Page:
Nomadic herding is a disappearing way of life. Can travel serve as a conduit of revival—or just remembrance?


“The transhumance represents total connection to the now,” Jones says. “There’s nothing else like it.”

Transhumance travel seems to be gaining steam in small ways, with a handful of tour operators around the world offering small group trips to participate. It’s easy to see why—the practice of moving livestock on foot is pretty rare to come by, and it’s an unrecognizable practice from the perspective of an average modern workday.

Aside from Jones’s trips, tour operator Village Ways runs an 11-day trip featuring two days of trekking with Anwal shepherds and their sheep in the Himalayas. Pannier offers a cycling trip following herds of cattle through France, Spain and Andorra.

Manisha Pande, managing director of Village Ways, says that transhumance trips with the Anwal shepherds have “raised pride in the community about the importance of their contribution to rural life.” Aside from financial support, the tourism partnership has also provided the shepherds with gear like tents, shoes, sleeping bags, and headlamps for their long journeys to the glaciers. Ultimately, trips like this can help to sustain long-standing traditions, she says.

“The traditional practices of organic farming and keeping bees and livestock are important sources for livelihood, and the role of the shepherd community in preserving these practices is very instrumental,” she added. “Tourism brings in the much-needed additional income to the villages to support these main traditional activities and preserve rural life and communities like the Anwals.”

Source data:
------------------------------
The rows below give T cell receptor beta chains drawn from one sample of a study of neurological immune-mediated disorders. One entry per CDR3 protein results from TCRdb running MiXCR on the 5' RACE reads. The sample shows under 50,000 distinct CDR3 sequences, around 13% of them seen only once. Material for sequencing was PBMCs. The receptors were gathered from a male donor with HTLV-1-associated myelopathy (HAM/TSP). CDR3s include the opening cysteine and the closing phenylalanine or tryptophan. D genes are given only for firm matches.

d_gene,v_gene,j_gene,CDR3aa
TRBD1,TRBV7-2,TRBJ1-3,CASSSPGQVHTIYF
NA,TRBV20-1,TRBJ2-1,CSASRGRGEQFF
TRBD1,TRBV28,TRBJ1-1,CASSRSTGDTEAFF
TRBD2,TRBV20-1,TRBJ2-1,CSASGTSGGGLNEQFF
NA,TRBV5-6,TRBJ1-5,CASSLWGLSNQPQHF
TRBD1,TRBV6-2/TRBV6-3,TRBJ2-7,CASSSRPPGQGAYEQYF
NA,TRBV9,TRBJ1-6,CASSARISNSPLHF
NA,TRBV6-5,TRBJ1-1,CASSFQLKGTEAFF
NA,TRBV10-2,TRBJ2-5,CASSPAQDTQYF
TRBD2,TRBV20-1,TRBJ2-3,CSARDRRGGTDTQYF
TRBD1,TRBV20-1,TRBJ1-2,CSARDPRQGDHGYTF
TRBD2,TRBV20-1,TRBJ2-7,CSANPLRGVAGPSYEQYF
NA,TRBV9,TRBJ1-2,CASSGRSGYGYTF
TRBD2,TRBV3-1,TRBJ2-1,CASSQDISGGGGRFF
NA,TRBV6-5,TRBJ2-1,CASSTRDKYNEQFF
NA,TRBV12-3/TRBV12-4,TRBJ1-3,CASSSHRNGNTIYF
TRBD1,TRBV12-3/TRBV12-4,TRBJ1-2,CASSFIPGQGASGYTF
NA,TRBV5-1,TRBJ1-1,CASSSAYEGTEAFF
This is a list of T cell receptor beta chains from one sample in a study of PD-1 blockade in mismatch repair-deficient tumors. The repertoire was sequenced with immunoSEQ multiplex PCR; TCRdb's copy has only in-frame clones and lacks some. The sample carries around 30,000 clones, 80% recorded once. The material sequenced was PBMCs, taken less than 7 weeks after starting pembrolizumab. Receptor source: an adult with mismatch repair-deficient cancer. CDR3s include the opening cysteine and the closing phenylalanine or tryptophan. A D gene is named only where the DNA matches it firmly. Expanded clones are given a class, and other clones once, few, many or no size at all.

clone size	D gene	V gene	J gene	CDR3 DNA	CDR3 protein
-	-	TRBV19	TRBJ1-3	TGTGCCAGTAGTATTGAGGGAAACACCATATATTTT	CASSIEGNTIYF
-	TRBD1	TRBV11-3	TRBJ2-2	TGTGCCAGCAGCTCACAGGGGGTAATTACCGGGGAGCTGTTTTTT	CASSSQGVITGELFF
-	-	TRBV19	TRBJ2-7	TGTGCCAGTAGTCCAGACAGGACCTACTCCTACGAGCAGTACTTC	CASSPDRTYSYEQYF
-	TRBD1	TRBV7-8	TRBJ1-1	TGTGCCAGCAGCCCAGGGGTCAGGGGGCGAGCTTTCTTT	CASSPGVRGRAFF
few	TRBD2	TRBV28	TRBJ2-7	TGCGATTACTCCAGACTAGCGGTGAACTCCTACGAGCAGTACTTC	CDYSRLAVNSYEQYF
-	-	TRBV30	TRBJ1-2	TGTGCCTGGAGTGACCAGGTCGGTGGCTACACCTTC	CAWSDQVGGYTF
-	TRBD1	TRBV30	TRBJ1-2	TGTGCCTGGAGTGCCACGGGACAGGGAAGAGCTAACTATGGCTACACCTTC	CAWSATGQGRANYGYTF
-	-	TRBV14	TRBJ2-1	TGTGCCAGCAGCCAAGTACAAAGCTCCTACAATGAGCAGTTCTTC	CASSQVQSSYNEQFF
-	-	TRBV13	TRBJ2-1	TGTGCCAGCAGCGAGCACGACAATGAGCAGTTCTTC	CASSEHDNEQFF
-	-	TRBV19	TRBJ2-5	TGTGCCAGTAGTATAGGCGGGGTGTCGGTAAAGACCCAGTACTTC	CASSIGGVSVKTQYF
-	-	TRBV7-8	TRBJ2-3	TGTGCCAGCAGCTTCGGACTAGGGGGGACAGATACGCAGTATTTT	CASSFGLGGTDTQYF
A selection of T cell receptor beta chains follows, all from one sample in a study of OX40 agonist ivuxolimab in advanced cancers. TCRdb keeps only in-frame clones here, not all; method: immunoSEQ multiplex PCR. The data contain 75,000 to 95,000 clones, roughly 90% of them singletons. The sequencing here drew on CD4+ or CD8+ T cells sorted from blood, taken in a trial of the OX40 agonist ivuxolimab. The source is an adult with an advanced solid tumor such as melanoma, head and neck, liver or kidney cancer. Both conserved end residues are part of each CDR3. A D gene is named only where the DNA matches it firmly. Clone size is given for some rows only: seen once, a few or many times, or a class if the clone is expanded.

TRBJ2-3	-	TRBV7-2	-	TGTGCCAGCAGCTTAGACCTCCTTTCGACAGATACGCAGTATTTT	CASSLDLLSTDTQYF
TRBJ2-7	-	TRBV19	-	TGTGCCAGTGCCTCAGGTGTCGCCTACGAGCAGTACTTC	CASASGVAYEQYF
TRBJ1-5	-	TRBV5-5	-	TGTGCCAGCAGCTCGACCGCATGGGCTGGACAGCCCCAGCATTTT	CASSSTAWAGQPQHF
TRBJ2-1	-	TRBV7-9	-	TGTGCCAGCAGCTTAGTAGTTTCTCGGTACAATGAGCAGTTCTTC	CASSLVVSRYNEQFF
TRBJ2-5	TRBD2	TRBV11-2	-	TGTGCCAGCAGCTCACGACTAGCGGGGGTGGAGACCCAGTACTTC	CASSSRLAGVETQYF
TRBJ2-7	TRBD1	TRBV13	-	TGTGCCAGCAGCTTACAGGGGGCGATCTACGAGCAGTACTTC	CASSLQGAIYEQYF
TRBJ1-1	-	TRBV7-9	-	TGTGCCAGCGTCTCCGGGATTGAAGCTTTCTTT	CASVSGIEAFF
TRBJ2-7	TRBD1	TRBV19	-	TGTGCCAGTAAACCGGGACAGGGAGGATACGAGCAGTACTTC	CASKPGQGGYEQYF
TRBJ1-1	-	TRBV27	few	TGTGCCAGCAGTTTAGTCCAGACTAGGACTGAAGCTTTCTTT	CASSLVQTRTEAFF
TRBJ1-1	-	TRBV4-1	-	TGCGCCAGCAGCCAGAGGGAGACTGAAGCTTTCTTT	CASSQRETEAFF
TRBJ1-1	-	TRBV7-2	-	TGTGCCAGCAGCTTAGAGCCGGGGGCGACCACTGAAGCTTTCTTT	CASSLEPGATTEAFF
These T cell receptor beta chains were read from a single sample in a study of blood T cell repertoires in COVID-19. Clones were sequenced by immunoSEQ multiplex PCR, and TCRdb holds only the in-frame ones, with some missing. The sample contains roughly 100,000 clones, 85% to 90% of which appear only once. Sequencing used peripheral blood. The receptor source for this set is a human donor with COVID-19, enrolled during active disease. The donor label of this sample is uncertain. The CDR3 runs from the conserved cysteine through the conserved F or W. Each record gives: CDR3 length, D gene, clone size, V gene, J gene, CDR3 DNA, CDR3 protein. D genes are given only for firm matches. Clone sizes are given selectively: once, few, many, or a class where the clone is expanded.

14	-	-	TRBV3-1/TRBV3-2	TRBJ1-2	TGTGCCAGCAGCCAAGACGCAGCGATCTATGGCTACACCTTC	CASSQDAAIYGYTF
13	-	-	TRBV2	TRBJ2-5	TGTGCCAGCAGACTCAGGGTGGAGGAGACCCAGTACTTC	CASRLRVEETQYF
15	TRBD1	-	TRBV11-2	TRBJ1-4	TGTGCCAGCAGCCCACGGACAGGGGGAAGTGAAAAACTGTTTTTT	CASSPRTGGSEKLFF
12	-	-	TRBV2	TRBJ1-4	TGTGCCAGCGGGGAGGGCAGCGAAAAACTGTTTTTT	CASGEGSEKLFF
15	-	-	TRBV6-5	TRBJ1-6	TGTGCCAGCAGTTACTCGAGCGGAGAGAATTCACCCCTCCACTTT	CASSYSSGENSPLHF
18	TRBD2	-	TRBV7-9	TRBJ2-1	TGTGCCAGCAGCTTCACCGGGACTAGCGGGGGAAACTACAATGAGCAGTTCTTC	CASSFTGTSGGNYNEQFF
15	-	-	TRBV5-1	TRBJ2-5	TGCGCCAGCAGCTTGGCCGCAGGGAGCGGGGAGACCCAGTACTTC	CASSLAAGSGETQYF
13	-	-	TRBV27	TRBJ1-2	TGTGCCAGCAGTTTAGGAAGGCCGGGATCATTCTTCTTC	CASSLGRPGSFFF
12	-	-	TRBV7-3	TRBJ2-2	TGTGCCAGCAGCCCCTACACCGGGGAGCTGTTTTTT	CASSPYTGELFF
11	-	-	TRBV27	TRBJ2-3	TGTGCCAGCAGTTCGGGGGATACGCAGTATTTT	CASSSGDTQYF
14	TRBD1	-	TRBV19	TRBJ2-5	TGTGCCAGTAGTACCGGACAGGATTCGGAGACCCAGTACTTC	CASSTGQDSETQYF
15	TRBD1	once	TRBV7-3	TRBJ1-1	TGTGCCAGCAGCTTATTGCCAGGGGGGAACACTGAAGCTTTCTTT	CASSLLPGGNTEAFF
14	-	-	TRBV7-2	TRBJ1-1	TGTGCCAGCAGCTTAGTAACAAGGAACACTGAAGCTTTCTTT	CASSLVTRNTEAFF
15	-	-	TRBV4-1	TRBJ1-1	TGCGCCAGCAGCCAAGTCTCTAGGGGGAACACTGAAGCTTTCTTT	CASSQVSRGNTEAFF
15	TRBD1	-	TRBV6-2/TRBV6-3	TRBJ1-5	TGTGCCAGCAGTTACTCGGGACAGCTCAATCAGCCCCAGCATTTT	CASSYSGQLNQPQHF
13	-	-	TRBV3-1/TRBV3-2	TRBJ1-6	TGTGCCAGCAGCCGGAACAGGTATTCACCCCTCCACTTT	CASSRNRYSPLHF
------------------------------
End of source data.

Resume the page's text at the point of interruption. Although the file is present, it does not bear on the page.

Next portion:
As much as transhumance can be a “medicine” for the uber-connected way of life today, Jones says it’s also important that we don’t over-romanticize it, or fetishize living off the land, which can be reductive and offensive. “It’s incredibly difficult,” Jones says. “It’s a very, very hard life, and it warrants respect and actual, deep understanding. I think that’s why, right now, people live this idea of herding and connection to the land through animals, because there’s a kind of innocence there and the heritage there, which has been uncorrupted.”

So, how do travelers fit into that balance without destroying that innocence? It’s a tricky question. Jones participated in transhumance for several years before bringing guests for the first time and said he’s deliberated significantly over whether it’s right to bring people on tours.



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